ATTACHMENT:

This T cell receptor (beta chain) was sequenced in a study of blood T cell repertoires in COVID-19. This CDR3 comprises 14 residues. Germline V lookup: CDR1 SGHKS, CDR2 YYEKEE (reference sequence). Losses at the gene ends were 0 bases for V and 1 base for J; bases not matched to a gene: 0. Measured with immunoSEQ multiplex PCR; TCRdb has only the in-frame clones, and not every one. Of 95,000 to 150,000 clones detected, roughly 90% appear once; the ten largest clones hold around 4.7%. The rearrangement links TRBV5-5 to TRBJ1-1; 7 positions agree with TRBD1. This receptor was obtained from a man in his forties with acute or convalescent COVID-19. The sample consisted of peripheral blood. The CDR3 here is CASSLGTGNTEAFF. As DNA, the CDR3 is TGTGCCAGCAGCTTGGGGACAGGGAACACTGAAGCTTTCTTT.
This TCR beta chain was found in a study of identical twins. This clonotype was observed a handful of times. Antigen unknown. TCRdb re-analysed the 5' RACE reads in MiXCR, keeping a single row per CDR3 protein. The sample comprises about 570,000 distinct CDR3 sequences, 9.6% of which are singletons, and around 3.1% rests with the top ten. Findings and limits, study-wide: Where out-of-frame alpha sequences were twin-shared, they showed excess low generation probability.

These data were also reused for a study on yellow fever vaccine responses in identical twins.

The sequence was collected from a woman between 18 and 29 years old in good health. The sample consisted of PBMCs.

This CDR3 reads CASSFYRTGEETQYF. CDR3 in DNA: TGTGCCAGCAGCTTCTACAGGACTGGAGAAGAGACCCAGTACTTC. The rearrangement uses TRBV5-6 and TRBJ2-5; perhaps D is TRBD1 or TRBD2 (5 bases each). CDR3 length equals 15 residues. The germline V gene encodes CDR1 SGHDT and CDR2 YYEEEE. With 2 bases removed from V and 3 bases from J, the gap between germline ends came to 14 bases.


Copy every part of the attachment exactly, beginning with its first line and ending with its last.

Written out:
This T cell receptor (beta chain) was sequenced in a study of blood T cell repertoires in COVID-19. This CDR3 comprises 14 residues. Germline V lookup: CDR1 SGHKS, CDR2 YYEKEE (reference sequence). Losses at the gene ends were 0 bases for V and 1 base for J; bases not matched to a gene: 0. Measured with immunoSEQ multiplex PCR; TCRdb has only the in-frame clones, and not every one. Of 95,000 to 150,000 clones detected, roughly 90% appear once; the ten largest clones hold around 4.7%. The rearrangement links TRBV5-5 to TRBJ1-1; 7 positions agree with TRBD1. This receptor was obtained from a man in his forties with acute or convalescent COVID-19. The sample consisted of peripheral blood. The CDR3 here is CASSLGTGNTEAFF. As DNA, the CDR3 is TGTGCCAGCAGCTTGGGGACAGGGAACACTGAAGCTTTCTTT.
This TCR beta chain was found in a study of identical twins. This clonotype was observed a handful of times. Antigen unknown. TCRdb re-analysed the 5' RACE reads in MiXCR, keeping a single row per CDR3 protein. The sample comprises about 570,000 distinct CDR3 sequences, 9.6% of which are singletons, and around 3.1% rests with the top ten. Findings and limits, study-wide: Where out-of-frame alpha sequences were twin-shared, they showed excess low generation probability.

These data were also reused for a study on yellow fever vaccine responses in identical twins.

The sequence was collected from a woman between 18 and 29 years old in good health. The sample consisted of PBMCs.

This CDR3 reads CASSFYRTGEETQYF. CDR3 in DNA: TGTGCCAGCAGCTTCTACAGGACTGGAGAAGAGACCCAGTACTTC. The rearrangement uses TRBV5-6 and TRBJ2-5; perhaps D is TRBD1 or TRBD2 (5 bases each). CDR3 length equals 15 residues. The germline V gene encodes CDR1 SGHDT and CDR2 YYEEEE. With 2 bases removed from V and 3 bases from J, the gap between germline ends came to 14 bases.